|Publication number||US4811747 A|
|Application number||US 06/479,675|
|Publication date||Mar 14, 1989|
|Filing date||Mar 28, 1983|
|Priority date||Mar 28, 1983|
|Publication number||06479675, 479675, US 4811747 A, US 4811747A, US-A-4811747, US4811747 A, US4811747A|
|Inventors||Virginia H. Reis|
|Original Assignee||Reis Virginia H|
|Export Citation||BiBTeX, EndNote, RefMan|
|Non-Patent Citations (5), Referenced by (4), Classifications (14), Legal Events (4)|
|External Links: USPTO, USPTO Assignment, Espacenet|
This invention is in the field of hair dressing and grooming and cosmetic treatments.
Since the beginning of time man and particularly woman has sought natural ingredients for beneficial purposes in beautifying themselves. These ingredients were used for cosmetic and medicinal purposes. It was not known exactly why they did the good they did, but, although they did not always perform some magic they made that particular person feel good, look good and each person knew what ingredients worked well for them and made the formulation a very personal product.
Nowadays a multitude of hair care products are readily available to the consumer, but, they are often preparations composed of a complexity of ingredients of petroleum derivatives and other complex chemicals, agents and food colorings. These chemicals are often quite expensive to use. The consumer does not always know exactly what ingredients in these preparations might be causing allergies and other adverse reactions and they must be labeled with special instructions and be kept from children and other people to avoid drinking them either accidently or on purpose.
With all the complex chemical formulations helping our high technologic society today there is also an urgency to simplify our lives and make our lives easier and less complicated and to use natural ingredients. In an attempt to economize many people try to imitate and prepare some of these commercial products at home. However, they quite often end up with a gooey homemade brew bubbling and evaporating all over the stovetop and their time consuming painstakingly prepared formula ends up a hopeless mess.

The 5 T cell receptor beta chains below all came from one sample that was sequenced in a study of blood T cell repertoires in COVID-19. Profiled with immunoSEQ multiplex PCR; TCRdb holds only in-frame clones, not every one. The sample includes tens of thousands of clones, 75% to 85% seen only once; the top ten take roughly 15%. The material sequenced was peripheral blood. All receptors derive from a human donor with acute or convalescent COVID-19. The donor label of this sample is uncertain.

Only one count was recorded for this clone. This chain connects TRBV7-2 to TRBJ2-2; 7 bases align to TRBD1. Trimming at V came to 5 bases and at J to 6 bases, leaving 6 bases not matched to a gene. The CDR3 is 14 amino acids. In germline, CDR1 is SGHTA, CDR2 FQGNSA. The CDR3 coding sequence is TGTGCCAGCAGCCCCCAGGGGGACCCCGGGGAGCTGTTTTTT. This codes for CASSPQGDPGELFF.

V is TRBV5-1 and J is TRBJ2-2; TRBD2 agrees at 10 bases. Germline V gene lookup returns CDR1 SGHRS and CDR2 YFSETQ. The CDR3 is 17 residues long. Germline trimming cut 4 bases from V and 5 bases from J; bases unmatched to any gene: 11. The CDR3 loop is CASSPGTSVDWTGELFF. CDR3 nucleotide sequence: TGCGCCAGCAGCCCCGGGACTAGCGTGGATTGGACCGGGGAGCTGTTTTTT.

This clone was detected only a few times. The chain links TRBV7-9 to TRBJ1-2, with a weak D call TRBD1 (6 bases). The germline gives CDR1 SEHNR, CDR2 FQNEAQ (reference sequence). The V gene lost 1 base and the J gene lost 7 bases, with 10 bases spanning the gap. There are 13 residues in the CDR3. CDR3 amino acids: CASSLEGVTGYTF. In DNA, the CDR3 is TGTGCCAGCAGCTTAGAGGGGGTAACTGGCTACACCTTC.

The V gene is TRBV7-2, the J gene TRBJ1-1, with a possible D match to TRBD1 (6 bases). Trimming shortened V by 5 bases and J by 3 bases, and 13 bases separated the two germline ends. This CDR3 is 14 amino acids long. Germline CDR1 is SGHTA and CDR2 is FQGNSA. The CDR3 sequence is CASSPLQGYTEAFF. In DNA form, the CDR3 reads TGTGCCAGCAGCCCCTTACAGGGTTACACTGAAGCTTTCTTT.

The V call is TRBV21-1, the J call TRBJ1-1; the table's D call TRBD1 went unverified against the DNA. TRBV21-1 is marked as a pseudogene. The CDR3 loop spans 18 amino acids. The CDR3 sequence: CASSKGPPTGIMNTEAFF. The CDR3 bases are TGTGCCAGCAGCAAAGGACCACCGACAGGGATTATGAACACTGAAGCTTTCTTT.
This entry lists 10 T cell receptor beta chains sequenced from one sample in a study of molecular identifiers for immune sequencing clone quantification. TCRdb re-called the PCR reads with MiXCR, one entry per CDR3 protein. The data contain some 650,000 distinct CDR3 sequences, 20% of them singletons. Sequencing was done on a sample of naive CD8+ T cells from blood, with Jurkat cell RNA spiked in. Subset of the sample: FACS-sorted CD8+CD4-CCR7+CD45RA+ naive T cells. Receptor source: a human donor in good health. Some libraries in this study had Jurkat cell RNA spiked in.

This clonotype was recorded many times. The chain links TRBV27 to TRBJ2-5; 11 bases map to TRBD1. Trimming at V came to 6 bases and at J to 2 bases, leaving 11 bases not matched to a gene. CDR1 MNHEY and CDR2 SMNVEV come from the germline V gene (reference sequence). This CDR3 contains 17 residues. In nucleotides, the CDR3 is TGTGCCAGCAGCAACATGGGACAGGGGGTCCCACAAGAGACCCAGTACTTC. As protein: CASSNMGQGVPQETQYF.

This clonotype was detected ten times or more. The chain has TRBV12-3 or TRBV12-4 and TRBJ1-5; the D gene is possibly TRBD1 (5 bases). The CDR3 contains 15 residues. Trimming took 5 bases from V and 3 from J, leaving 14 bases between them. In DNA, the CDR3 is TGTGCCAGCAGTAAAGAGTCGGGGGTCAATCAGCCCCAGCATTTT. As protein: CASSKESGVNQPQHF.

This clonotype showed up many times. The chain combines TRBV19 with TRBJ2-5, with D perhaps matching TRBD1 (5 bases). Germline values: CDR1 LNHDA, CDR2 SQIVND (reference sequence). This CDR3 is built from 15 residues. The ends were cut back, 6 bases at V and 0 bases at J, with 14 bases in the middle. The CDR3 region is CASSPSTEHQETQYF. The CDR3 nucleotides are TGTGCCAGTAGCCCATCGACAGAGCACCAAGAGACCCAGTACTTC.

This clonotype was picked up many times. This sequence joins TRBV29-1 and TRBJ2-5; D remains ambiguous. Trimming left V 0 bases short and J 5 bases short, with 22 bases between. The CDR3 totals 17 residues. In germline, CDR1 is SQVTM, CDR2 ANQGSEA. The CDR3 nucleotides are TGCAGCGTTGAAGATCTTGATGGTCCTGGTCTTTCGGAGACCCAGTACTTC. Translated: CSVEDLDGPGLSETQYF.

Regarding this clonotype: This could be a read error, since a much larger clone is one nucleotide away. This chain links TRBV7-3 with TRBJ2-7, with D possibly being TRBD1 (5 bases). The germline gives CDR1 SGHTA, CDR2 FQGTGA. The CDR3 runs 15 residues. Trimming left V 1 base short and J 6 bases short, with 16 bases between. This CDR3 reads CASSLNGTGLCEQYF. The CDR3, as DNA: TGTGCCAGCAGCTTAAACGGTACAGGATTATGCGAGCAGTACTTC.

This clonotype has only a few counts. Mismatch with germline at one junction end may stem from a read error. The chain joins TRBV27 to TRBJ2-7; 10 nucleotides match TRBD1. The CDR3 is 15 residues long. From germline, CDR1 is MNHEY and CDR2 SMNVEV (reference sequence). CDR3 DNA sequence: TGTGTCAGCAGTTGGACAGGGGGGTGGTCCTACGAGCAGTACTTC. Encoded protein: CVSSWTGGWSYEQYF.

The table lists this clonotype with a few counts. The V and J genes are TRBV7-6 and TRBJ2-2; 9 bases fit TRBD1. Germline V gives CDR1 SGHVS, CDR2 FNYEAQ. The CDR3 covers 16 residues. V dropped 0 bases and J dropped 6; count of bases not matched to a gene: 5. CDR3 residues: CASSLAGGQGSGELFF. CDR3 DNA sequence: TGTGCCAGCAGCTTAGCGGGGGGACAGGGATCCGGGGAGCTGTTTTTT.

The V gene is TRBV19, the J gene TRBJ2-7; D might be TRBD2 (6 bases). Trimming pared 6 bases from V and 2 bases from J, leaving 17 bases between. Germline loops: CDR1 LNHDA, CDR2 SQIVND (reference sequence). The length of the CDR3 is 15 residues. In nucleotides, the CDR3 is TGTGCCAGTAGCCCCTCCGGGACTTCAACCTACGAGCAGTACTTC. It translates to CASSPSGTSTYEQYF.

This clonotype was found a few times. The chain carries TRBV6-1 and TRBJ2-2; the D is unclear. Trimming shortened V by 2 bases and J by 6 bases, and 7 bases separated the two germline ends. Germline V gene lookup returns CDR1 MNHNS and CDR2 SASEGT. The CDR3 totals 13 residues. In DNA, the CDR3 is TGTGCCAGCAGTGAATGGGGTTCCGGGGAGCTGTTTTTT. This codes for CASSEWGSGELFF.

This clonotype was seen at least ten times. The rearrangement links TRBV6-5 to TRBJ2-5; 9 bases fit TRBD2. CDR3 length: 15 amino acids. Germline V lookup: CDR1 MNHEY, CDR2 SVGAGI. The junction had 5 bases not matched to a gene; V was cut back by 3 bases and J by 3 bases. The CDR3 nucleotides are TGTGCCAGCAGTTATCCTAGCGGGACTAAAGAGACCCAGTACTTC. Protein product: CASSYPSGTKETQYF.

An object of the present invention is to provide a method of hair dressing using simple, natural, inexpensive and convenient ingredients which helps make hair look neat and attractive and as an extra benefit gives the hair a pleasant fragrance.
Another object of the present invention is to provide a method of setting and styling hair in which the holding power of the preparation can be controlled by varying the amount of water used in the treatment.
Another object of the present invention is to provide a method of conditioning human hair which is easily applied and does not leave the hair feeling sticky or tacky afterwards.
Another objectof the present invention is to provide an easily applied method of treating human hair which when used over a prolonged time of about one year will improve the condition of the said hair.
First, juice is extracted from a fresh orange and used either alone or in solution with water. Thawed frozen orange juice concentrate can be used either alone or in solution with water. The concentration of orange juice and water will be a personal decision depending on each person's type of hair and hair style desired.
If fresh oranges are used seedless or California Naval varieties are preferred, since the problem of cleaning up and discarding seeds is avoided.
Next, after the hair has been dampened with water, the juice is applied and rubbed into the hair. The preparation is then allowed to dry partially.